I’ve been following the careers of Vijay Iyer and Rudresh Mahanthappa for a while. What inspires me about them, even more than their music, is their continuing determination to place their art within a larger context, to relate it to current events and pressing questions, and to use their success to shine light on vital issues. Iyer, in collaboration with poet and hip-hop artist Mike Ladd, has created large-scale works investigating fear and surveillance in airports post-9/11, critiquing and satirizing the 24-hour mainstream news cycle, and expressing the dreams of young veterans of color. Mahanthappa has released albums addressing stereotypes of Indians, exploring the ways that modern technology affects communication, and relating the history of Britain’s “South Asian Middle Passage” that enslaved South Asians for labor in the plantation economies of the Caribbean.
What also strikes me about Iyer and Mahanthappa is their commitment to grappling with their unusual and complicated place within jazz’s racial landscape: from encountering racism from critics, to confronting their own privilege as non-Black artists within a Black medium, to navigating the pitfalls of self-exoticization and inauthenticity. The road they continue to travel on is difficult and requires a lot of reflection and often humility. It’s actually a good microcosm of the situation that we as Indian Americans find ourselves in today, in a country where, as Vijay Iyer puts it, “to succeed in America is, somehow, to be complicit with the idea of America—which means that at some level you’ve made peace with its rather ugly past.”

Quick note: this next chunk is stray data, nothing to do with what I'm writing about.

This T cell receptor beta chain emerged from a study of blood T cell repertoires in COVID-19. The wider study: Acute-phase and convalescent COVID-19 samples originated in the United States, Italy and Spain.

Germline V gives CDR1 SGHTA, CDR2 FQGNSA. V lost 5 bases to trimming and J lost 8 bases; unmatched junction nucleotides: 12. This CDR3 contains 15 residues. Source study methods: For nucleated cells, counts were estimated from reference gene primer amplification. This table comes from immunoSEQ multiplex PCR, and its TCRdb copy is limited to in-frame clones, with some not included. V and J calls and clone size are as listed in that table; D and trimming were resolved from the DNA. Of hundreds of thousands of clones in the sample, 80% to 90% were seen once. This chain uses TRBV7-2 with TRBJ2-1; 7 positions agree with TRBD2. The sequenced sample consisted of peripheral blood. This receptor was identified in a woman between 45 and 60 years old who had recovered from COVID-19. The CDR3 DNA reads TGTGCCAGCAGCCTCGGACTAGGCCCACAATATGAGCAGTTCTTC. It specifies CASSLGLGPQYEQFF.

Here are a couple articles where Iyer and Mahanthappa discuss these issues at length, and talk about their friendship and their seamless chemistry as musical collaborators:
1) Dual Identities: A Conversation with Jazz Soulmates Vijay Iyer and Rudresh Mahanthappa (Pitchfork)
2) Sangha: Collaborative Improvisations on Community (Critical Improv)
VI: “There was a certain othering, where difference and ethnicity was highlighted as a way of putting us aside. Even when there was a lot of praise, it was in a way that made us seem that we did it because of our ethnicity—not because he was into Bartók and pitches and I was into Monk. For a while that became a hindrance, but then we were able to make it an upgrade, in our own way.” (1)
RM: “…there was always the assumption that I’d be an expert on Indian music from the white side of things. That got very old, and actually I feel like I would have gotten into Indian music earlier if I hadn’t had so much other bullshit attached to it. It made me feel it wasn’t safe to listen to the music. I didn’t feel like I could put an album on without feeling like I was an expert on what was happening. But I had to read the liner notes just like everybody else. That was definitely a drag.” (1)
VI: “My music is always called “cerebral.” And that is a variation of what you are talking about; it is a way of saying I’m Asian, and therefore everything I do is brainy. It makes it seem like Coltrane’s music wasn’t cerebral.” (1)
VI: “When Rudresh and I teamed up, that was political. Not in the sense that we were going to run for office, but it was a community-building move. Through the fact of us working together and the details of how we worked together, what we did was political. So if you look at my collaborations, it is very much in line with all these others in the sense that it is a building of community, particularly among artists of color.” (1)